Olympia, WA — At a hearing today of the Washington State Senate Health and Long Term Care Committee, the actuarial firm Mathematica Policy Research will present a new study showing that Washington state could cut health care costs from $300 million to $800 million and boost economic activity anywhere between $370 million to $1.6 billion from a range of comprehensive health care reform initiatives proposed last year by state lawmakers.
Set against the backdrop of devastating budget shortfalls in states and households across the country, the report bolsters the case for national and state health care reform playing a central role in ongoing economic recovery efforts.
Washington State minimum wage workers got a raise January 1st to $8.55
per hour -- now the highest minimum wage in the country. Like nine
other states, Washington automatically increases its minimum wage each
year at the rate of inflation to make sure families don't face a de facto pay
cut as rising costs eat into family budgets. Because the federal
minimum wage is not indexed to inflation in this way, we have seen a
decline in its value from $9.34 in inflation-adjusted dollars down to
just $6.55 per hour this past year. This trend highlights why state
efforts to index the minimum wage to keep up with inflation are so
With legislative sessions getting underway around the country, this
Dispatch provides a list of key bills and policies that we encourage
legislators to consider introducing. While not exhaustive of the range
of needed reforms in states, they emphasize initiatives of strategic
importance that are being considered in multiple states. Working with
our various partners, Progressive States Network is providing staff
support for these policies and will work to use movement in multiple
states to generate national media and attention. This in turn will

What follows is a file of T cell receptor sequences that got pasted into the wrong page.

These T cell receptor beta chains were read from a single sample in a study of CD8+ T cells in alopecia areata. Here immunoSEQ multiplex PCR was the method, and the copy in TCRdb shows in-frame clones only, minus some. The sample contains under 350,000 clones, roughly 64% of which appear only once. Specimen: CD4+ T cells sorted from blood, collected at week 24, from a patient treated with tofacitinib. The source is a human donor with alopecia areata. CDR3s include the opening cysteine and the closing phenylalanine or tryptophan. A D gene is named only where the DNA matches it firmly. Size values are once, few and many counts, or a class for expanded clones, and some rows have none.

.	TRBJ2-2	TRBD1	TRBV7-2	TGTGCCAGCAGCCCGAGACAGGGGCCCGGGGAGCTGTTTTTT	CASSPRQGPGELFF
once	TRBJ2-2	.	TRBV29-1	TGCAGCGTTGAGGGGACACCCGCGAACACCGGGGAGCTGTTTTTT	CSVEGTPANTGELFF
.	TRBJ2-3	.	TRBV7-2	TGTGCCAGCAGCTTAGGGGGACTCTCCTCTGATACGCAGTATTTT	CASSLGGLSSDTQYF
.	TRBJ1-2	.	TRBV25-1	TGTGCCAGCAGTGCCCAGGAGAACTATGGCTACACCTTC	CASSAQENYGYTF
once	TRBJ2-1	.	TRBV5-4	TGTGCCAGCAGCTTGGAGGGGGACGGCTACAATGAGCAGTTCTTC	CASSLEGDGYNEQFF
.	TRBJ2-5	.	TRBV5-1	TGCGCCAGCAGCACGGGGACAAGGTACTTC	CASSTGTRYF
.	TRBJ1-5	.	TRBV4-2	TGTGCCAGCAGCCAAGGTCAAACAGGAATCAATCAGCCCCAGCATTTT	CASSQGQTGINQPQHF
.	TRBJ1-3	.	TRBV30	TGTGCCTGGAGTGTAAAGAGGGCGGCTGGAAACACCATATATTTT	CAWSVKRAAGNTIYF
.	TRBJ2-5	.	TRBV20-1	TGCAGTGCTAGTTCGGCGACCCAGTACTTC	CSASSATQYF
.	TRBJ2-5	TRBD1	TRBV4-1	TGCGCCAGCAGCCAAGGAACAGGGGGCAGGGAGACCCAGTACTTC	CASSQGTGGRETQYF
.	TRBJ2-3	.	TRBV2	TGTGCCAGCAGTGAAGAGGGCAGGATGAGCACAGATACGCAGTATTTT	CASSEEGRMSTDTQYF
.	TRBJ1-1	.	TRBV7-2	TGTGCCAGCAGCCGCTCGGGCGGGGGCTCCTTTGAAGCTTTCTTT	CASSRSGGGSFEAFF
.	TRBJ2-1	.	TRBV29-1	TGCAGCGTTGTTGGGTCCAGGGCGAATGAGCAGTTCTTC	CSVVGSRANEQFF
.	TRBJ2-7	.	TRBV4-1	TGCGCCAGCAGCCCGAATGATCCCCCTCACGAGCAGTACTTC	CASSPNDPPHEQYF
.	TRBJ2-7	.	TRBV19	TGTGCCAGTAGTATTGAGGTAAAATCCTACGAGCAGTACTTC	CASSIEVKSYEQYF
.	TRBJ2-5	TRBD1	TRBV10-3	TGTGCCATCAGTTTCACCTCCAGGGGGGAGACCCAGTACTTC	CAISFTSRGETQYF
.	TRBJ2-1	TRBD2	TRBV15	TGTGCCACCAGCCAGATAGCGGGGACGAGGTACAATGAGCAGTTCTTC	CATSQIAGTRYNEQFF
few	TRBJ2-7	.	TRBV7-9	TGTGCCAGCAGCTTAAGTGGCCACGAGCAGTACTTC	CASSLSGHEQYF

create greater momentum to assist individual states in pushing bills to
passage. The following is a quick checklist of key policies with links
to model legislation and policy summaries.
Direct democracy through popular intiatives and referenda began a
century ago as a grassroots, progressive reform aimed at circumventing
corrupt legislatures and increasing civic involvement. The long history of this reform
indicates that in the whole this experiment in direct popular
participation in the legislative process has been successful as an
avenue for passing populist policies that maintains the favor of
the public over time. However, throughout this history there have
also been attempts, sometimes successful, to manipulate the process and
the electorate into passing legislation that would not garner majority
support had voters possessed an accurate conception of its content and
This Dispatch is a roundup of what ballot initiatives will
appear on state ballots across the country this November. Whether it's
workers rights, energy policy, education, transit, abortion or health
care, ballot initiates give voters a chance to directly vote on an
The benefits of a post-secondary degree are plentiful. For example, an employee with a four year college degree earns 60 percent more than a worker with only a high school diploma. Paying for college, however, has become a daunting task and strain for many American students and families. The cost of higher education across the country is rapidly increasing, at almost double the rate of inflation, outpacing increases in financial aid and many families ability to pay. The combination of these factors result in too many students being unable to earn or complete their degrees due to financial constraints.
The federal Department of Veterans Affairs for months has been
embroiled in a controversy over its prohibition on voter registration
drives in veterans' facilities. Now 10 Secretaries of State and the
Attorney General of Connecticut have stepped into the maelstrom, demanding that the VA reverse its policy.
Late last month, Connecticut Secretary of State Susan Bysiewicz and
Attorney General Richard Blumenthal attempted to register voters at the
Veterans Affairs Hospital in West Haven. They were prevented by staff
from registering voters inside the facility, but they were able to
register a dozen veterans as they were leaving. One newly registered
voter is 92-year-old WWII veteran Martin Onieal.
Even with many states having short sessions, the 2008 state legislative
sessions have already had some impressive milestone victories for
families and communities across the country. This Dispatch
covers a few of the key issue victories this year -- and points out
that states are still taking the lead on issue after issue. Most of
the bills highlighted became law, while a few, falling short of final
passage, were innovative enough and showed enough movement to promise
greater things for 2009.